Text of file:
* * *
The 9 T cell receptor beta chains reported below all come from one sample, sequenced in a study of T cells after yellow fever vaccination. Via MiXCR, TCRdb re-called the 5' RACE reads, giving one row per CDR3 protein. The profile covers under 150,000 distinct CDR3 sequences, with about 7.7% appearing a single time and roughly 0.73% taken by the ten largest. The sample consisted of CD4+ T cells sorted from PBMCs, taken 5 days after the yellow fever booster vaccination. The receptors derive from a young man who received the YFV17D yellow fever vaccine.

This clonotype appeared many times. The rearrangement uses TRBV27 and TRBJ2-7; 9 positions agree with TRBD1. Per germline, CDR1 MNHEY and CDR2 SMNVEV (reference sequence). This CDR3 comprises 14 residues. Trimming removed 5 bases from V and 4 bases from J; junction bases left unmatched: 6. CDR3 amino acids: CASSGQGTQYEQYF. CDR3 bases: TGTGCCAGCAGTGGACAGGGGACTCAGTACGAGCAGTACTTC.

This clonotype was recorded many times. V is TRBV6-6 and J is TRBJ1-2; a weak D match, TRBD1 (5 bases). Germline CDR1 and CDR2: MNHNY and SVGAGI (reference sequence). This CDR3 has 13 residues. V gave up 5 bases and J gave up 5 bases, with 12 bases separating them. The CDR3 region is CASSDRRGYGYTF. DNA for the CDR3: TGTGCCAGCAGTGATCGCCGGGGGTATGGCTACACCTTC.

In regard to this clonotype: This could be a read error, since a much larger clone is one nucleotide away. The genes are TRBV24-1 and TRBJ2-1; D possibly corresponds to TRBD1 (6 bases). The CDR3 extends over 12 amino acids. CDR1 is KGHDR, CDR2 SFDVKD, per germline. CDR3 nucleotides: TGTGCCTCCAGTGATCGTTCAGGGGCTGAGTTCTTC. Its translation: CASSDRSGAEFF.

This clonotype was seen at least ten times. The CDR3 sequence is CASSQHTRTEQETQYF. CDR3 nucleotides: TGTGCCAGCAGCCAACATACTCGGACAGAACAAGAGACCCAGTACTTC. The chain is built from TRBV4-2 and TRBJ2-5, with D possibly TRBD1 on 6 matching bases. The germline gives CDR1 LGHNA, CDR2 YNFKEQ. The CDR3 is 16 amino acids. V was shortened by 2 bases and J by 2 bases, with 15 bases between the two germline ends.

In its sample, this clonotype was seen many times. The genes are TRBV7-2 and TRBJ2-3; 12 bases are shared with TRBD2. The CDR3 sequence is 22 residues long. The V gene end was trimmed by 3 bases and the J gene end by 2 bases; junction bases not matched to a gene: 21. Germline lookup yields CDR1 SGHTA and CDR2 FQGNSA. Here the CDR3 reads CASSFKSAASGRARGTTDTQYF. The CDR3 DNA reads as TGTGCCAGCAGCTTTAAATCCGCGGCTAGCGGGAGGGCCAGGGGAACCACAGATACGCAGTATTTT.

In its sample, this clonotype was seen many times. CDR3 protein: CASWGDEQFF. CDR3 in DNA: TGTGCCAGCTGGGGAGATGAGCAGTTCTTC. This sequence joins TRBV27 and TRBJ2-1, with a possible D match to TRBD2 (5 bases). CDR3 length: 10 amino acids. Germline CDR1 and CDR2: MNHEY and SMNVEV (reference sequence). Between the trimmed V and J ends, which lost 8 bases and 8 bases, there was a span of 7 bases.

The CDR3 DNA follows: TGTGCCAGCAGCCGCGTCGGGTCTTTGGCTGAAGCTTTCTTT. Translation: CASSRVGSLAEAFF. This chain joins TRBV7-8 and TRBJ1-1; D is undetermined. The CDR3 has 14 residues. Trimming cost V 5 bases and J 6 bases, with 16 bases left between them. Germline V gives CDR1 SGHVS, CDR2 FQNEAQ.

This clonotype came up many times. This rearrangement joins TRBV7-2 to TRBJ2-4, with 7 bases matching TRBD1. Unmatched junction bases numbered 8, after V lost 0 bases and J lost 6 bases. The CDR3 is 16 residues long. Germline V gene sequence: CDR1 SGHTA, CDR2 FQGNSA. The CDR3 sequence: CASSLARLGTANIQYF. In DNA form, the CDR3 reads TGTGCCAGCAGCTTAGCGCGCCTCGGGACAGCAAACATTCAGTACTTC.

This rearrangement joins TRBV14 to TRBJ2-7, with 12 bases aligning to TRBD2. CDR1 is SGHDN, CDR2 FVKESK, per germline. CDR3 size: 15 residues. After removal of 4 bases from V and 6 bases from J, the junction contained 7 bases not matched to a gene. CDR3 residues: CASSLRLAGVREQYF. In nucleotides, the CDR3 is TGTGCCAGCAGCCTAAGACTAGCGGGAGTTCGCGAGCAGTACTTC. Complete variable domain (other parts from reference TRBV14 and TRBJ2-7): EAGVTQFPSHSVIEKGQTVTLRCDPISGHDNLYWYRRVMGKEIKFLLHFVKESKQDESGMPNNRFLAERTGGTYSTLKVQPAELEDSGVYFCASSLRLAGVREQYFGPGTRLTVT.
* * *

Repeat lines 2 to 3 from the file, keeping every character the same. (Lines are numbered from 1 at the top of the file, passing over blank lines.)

This clonotype appeared many times. The rearrangement uses TRBV27 and TRBJ2-7; 9 positions agree with TRBD1. Per germline, CDR1 MNHEY and CDR2 SMNVEV (reference sequence). This CDR3 comprises 14 residues. Trimming removed 5 bases from V and 4 bases from J; junction bases left unmatched: 6. CDR3 amino acids: CASSGQGTQYEQYF. CDR3 bases: TGTGCCAGCAGTGGACAGGGGACTCAGTACGAGCAGTACTTC.

This clonotype was recorded many times. V is TRBV6-6 and J is TRBJ1-2; a weak D match, TRBD1 (5 bases). Germline CDR1 and CDR2: MNHNY and SVGAGI (reference sequence). This CDR3 has 13 residues. V gave up 5 bases and J gave up 5 bases, with 12 bases separating them. The CDR3 region is CASSDRRGYGYTF. DNA for the CDR3: TGTGCCAGCAGTGATCGCCGGGGGTATGGCTACACCTTC.